Details on article
|Title||A day at the museum: The impact of field trips on middle school science achievement|
Whitesell E.R.; A day at the museum: The impact of field trips on middle school science achievement ;Journal of Research in Science Teaching vol:53 issue: 7 page:1036.0
|Keywords||achievement; field trips/excursions; informal science; museum education; urban education
|Link to article|| https://www.scopus.com/inward/record.uri?eid=2-s2.0-84987814847&doi=10.1002%2ftea.21322&partnerID=40&md5=55abb013cdbb4397d74f12ea290c37ce
|Abstract||Field trips are an important feature of the United States’ education system, although in the current context of high-stakes tests and school accountability, many schools are shifting resources away from enrichment. It is critical to understand how field trips and other informal learning experiences contribute to student test scores, but little research has explored the impact of field trips on standard measures of academic learning. In this study, I used 6 years of student-level data to estimate the impact of field trips to informal science education institutions on New York City students’ performance on the state's standardized eighth-grade science exam. Using a rigorous identification strategy with school fixed effects to capitalize on variation in field trip participation within schools over time, I found small positive effects of exposure to field trips on students’ science test scores and proficiency. Effects were largest for Hispanic students and those who qualified for free or reduced-price lunch. This evidence that field trips can contribute positively to student achievement is meaningful for policymakers and administrators, as it suggests schools can provide enrichment experiences that families desire without sacrificing student test scores. The study suggests that field trips might be an effective tool for reducing achievement gaps. © 2016 Wiley Periodicals, Inc. J Res Sci Teach 53:1036–1054, 2016. © 2016 Wiley Periodicals, Inc.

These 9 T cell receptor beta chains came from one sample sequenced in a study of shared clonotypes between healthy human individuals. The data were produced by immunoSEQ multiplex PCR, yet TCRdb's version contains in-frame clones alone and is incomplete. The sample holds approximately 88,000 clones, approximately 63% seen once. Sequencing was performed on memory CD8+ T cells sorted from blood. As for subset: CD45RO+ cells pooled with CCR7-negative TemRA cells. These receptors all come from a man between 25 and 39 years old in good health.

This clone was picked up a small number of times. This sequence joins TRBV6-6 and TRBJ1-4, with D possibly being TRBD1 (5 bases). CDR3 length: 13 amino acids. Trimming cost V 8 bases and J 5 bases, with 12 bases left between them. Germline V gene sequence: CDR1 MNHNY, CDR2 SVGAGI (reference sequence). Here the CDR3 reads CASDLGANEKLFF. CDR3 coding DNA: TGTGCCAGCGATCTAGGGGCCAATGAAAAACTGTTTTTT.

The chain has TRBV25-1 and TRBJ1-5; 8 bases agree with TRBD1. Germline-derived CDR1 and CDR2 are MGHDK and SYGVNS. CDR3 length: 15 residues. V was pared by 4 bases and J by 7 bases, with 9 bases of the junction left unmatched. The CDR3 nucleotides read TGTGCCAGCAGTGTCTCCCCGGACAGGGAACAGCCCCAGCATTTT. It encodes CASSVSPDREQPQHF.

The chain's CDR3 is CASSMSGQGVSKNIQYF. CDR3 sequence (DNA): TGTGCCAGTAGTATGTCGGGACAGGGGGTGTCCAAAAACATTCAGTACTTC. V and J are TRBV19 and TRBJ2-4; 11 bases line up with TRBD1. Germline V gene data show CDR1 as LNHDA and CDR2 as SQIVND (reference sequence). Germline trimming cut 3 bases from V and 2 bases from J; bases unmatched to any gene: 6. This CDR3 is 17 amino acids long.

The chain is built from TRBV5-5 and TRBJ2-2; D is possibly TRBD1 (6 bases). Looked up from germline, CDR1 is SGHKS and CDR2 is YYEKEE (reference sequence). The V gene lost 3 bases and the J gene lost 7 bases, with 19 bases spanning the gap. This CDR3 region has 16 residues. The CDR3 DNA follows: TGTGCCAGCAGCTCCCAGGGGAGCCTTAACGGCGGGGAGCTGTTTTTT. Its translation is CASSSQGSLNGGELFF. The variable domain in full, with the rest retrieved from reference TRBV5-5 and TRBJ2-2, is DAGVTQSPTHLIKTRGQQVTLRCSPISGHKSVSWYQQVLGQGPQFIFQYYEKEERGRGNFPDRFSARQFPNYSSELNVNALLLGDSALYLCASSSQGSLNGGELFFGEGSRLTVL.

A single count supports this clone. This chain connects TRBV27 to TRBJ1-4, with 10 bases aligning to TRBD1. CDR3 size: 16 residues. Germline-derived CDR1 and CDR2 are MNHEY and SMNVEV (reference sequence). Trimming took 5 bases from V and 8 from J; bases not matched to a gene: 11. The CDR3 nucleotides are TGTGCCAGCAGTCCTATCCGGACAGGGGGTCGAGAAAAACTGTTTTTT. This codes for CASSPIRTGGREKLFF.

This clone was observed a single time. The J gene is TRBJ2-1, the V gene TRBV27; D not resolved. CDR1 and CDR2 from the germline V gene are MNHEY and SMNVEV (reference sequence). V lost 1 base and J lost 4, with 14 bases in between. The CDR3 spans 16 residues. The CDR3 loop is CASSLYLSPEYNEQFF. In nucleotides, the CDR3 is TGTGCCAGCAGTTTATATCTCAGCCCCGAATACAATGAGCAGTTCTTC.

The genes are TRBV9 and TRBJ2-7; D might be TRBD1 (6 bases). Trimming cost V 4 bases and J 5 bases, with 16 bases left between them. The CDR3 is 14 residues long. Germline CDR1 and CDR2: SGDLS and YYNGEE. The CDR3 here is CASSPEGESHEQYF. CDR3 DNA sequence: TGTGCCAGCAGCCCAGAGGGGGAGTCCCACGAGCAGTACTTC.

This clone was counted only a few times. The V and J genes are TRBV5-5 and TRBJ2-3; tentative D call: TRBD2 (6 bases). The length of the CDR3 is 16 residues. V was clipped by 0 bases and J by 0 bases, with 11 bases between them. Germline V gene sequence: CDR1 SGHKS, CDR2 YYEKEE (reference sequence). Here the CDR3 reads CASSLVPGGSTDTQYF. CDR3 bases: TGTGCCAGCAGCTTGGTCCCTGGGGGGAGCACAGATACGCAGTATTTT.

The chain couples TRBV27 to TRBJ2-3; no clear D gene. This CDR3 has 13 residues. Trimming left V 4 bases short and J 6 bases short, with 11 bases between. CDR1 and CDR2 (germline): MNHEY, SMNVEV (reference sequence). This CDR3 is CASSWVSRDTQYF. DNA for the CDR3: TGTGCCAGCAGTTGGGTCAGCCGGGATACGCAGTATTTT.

|Search Database||SC (Scopus)